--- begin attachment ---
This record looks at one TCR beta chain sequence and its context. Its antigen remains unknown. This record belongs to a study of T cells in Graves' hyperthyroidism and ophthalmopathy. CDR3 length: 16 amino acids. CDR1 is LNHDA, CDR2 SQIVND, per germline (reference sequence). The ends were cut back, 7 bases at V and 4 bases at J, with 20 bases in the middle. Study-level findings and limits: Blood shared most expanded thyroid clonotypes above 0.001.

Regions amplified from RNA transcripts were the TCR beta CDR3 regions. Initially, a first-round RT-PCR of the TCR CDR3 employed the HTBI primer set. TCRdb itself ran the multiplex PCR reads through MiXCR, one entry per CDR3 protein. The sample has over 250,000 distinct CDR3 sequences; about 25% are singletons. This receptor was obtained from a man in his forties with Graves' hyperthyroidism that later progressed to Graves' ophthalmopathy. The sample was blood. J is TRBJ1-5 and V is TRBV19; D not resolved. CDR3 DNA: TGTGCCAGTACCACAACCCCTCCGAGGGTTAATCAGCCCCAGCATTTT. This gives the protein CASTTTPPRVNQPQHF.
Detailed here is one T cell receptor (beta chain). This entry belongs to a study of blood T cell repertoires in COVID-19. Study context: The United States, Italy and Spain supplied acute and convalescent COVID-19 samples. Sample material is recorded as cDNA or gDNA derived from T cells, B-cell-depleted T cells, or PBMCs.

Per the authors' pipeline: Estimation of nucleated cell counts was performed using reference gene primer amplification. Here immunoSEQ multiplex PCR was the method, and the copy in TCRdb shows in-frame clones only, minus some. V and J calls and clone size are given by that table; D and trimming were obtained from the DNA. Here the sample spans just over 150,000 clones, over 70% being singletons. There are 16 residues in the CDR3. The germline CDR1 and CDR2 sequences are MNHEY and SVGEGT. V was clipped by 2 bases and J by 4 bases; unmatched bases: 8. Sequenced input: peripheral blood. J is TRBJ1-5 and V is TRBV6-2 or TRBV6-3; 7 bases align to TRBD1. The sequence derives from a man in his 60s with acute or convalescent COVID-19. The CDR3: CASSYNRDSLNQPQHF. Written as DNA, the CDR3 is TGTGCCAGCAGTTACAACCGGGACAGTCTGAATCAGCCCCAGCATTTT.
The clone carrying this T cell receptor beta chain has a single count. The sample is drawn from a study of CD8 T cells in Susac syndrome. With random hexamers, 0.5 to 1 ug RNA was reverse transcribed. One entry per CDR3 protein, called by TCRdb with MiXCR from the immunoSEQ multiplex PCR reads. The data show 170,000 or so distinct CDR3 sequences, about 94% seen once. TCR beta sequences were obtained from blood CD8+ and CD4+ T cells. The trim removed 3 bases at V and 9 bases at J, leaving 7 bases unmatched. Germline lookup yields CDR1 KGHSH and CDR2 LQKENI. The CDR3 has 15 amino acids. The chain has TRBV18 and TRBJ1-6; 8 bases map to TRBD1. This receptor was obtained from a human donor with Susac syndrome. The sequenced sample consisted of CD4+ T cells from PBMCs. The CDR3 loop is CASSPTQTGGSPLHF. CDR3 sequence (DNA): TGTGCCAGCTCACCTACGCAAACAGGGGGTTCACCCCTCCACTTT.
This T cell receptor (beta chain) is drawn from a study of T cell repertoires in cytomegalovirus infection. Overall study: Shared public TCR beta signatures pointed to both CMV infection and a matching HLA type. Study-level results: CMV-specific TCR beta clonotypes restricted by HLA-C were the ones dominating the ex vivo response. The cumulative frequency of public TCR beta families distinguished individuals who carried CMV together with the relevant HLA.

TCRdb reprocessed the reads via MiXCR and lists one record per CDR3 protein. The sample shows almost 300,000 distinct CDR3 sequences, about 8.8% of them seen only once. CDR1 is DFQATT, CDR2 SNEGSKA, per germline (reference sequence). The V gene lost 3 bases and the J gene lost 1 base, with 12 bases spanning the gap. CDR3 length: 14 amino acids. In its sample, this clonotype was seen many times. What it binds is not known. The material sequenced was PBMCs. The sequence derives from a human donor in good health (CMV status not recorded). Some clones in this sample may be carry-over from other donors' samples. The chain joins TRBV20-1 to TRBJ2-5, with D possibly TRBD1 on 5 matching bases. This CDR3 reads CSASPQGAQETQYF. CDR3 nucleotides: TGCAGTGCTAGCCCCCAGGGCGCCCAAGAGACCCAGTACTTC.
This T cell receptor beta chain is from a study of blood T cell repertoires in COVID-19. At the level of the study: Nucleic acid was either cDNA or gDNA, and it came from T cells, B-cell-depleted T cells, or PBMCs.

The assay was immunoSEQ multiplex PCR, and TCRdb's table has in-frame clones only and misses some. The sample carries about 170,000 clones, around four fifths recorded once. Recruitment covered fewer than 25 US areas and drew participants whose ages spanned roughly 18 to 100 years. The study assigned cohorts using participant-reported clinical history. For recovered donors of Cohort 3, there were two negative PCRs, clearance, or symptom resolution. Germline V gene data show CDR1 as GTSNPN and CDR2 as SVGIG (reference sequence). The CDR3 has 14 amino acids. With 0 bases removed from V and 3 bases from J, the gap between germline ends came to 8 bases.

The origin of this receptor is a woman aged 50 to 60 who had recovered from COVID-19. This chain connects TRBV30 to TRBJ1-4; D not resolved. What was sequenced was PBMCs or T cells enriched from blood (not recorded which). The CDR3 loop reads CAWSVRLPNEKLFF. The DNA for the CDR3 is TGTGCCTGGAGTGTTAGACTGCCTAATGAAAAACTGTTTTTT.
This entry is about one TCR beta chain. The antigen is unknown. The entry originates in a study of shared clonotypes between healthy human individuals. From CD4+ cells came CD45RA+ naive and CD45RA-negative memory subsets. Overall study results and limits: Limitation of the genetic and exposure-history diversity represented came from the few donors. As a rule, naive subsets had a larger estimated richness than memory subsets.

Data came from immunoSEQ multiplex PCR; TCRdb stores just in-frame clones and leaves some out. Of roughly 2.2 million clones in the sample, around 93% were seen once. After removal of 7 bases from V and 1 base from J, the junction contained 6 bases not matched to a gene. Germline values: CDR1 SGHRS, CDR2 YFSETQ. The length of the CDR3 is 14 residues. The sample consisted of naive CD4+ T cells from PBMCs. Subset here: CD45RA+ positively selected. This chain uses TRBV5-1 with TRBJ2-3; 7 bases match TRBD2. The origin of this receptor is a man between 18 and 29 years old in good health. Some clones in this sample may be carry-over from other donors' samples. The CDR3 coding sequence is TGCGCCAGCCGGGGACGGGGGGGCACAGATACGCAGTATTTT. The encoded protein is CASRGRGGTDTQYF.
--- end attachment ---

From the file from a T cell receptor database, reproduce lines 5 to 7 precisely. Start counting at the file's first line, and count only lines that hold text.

The clone carrying this T cell receptor beta chain has a single count. The sample is drawn from a study of CD8 T cells in Susac syndrome. With random hexamers, 0.5 to 1 ug RNA was reverse transcribed. One entry per CDR3 protein, called by TCRdb with MiXCR from the immunoSEQ multiplex PCR reads. The data show 170,000 or so distinct CDR3 sequences, about 94% seen once. TCR beta sequences were obtained from blood CD8+ and CD4+ T cells. The trim removed 3 bases at V and 9 bases at J, leaving 7 bases unmatched. Germline lookup yields CDR1 KGHSH and CDR2 LQKENI. The CDR3 has 15 amino acids. The chain has TRBV18 and TRBJ1-6; 8 bases map to TRBD1. This receptor was obtained from a human donor with Susac syndrome. The sequenced sample consisted of CD4+ T cells from PBMCs. The CDR3 loop is CASSPTQTGGSPLHF. CDR3 sequence (DNA): TGTGCCAGCTCACCTACGCAAACAGGGGGTTCACCCCTCCACTTT.
This T cell receptor (beta chain) is drawn from a study of T cell repertoires in cytomegalovirus infection. Overall study: Shared public TCR beta signatures pointed to both CMV infection and a matching HLA type. Study-level results: CMV-specific TCR beta clonotypes restricted by HLA-C were the ones dominating the ex vivo response. The cumulative frequency of public TCR beta families distinguished individuals who carried CMV together with the relevant HLA.

TCRdb reprocessed the reads via MiXCR and lists one record per CDR3 protein. The sample shows almost 300,000 distinct CDR3 sequences, about 8.8% of them seen only once. CDR1 is DFQATT, CDR2 SNEGSKA, per germline (reference sequence). The V gene lost 3 bases and the J gene lost 1 base, with 12 bases spanning the gap. CDR3 length: 14 amino acids. In its sample, this clonotype was seen many times. What it binds is not known. The material sequenced was PBMCs. The sequence derives from a human donor in good health (CMV status not recorded). Some clones in this sample may be carry-over from other donors' samples. The chain joins TRBV20-1 to TRBJ2-5, with D possibly TRBD1 on 5 matching bases. This CDR3 reads CSASPQGAQETQYF. CDR3 nucleotides: TGCAGTGCTAGCCCCCAGGGCGCCCAAGAGACCCAGTACTTC.